Some breads have added ingredients, like Raisin Bread; the machine pauses and beeps at you to let you know when to add the raisins. I haven’t tried every single standard recipe, but the Raisin Bread is very nice, pleasantly cinnamon-y and tender.

The machine will also just make dough for you, which you can then take out and shape into a number of other bread-based things, like bagels or dinner rolls. For Christmas Eve I found a recipe online for making buttery Parker House rolls using a bread machine, and they turned out perfectly despite the fact that I messed up and put double the amount of butter in. (There must be a saying somewhere that you ‘can’t have too much butter in a roll’, or there should be.) For the Parker House rolls, I used the “Homemade” course, which requires you to manually enter the timing for each cycle of the process by pressing the Cycle button: Rest >> Knead >> Shape >> Rise 1 >> Rise 2 >> Rise 3 >> Bake. Depending on what you’re making some of the cycles may be set to zero, i.e. they’re not being used for your bread type.

I don’t know what other brands have, but there are several things I like about my machine:

a) The Rest cycle, which the machine uses to bring all the ingredients to the right temperature. When making bread by hand, bakers have to be aware of the temperature of the room at the time, and make sure none of the ingredients are too warm or cold. My machine eliminates that.

b) The default setting for the crust is “medium”, which produces the lovely golden-brown crust you can see in the photo at the start of this post.

c) Although the manufacturer states that the machine gets quite hot during the Baking cycle, I didn’t find it too bad. I still pull the machine out from under the cupboard, where it normally sits, to use it (away from my wooden cabinets), and use oven mitts to remove the hot finished loaf, but otherwise I find it not much hotter to the touch than our toaster, and during the preceding cycles it stays cool.

The only suggestion I’d have for the manufactures is to light up the control panel; it’s hard to read without using a flashlight.

I’ve read that many bread bakers find the kneading process quite therapeutic. All I can say is that I find the simplicity of the machine, freeing you to do something else until the incredible aroma lets you know that your warm, fluffy loaf is ready, is very therapeutic — especially on days when you’re under the weather 🙂

Here’s what the machine process looks like:

Choose the recipe;

Measure the ingredients, using the handy measuring cups that come with the machine, and place them in the Baking Pan in the order listed;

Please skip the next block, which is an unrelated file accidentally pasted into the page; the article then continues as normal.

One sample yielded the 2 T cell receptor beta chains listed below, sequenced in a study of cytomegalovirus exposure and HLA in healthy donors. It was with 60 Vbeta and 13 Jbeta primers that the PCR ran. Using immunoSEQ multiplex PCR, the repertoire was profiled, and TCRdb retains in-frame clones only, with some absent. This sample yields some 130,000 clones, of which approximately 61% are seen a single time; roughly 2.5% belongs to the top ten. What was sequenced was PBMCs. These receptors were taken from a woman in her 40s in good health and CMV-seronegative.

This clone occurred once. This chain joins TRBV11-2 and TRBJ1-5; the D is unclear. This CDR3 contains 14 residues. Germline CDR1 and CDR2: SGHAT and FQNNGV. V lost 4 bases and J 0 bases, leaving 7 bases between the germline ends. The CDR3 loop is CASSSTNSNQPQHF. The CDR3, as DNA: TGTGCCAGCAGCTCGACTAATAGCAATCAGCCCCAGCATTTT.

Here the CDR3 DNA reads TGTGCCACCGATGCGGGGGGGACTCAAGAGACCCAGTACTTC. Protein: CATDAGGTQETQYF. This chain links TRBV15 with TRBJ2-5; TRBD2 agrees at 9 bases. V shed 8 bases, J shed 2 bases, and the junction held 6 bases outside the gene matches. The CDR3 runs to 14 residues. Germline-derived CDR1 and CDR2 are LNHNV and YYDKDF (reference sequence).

I dump my bags of bread flour into a plastic bin — much easier to measure the flour correctly

Place the Baking Pan inside the machine; mine has metal feet that click into place;

One critical tip: you must place the yeast (the darkest brown in the photo) so it doesn’t contact the salt – otherwise the yeast will be deactivated. I tuck the salt into the back right corner.

Close the machine’s lid and program the bread course that you want (as in the photo earlier in this post);

Take out your beautiful finished loaf!

Using oven mitts (the baking pan is hot when you take it out), you just turn the pan over and gently shake the loaf out onto a cooling rack. Then you’re supposed to wait for it to cool down, but I wanted to show you what the bread looks like inside when freshly cut:

A slice of freshly-baked, pillowy white bread

Your loaf will have indents on the bottom where it baked around the beater bars. They’re not the most aesthetically pleasing, but once you bite into the delicious bread, you won’t care.

Bite into a piece of this bread and then tell me whether you’re worried about how pretty it is 🙂

For breads where you take the dough out, let it rest, and shape it (e.g. there’s a great Party Loaf recipe included where you cut the dough into equal-sized pieces, roll the pieces into balls, and stuff the balls with something like cream cheese or chocolate), you can remove the beater bars before you put the shaped dough back in, or bake your dough in a regular oven (as I did with the Parker House rolls).

Our machine makes a two-pound loaf, which typically lasts us about a week. The bread is more delicious than anything I’ve ever bought in a bakery, even a really good one (truly). Plus, you can’t beat a loaf that’s still warm from the oven, but even at that our machine-made bread has taken several days longer to begin going stale than commercial bread does.

All in all, our investment has been an unqualified success. As long as I keep stocked up on a few basic ingredients, I can make us bread whenever we want, which will be delightful during our self-imposed quarantine. The machine will also make things like pizza dough, cake, and even jam, none of which I’ve tried yet, but I did order some whole-grain rye from Amazon to use for my sourdough starter, and I hope to try making a full-on hearty rye bread with caraway one of these days.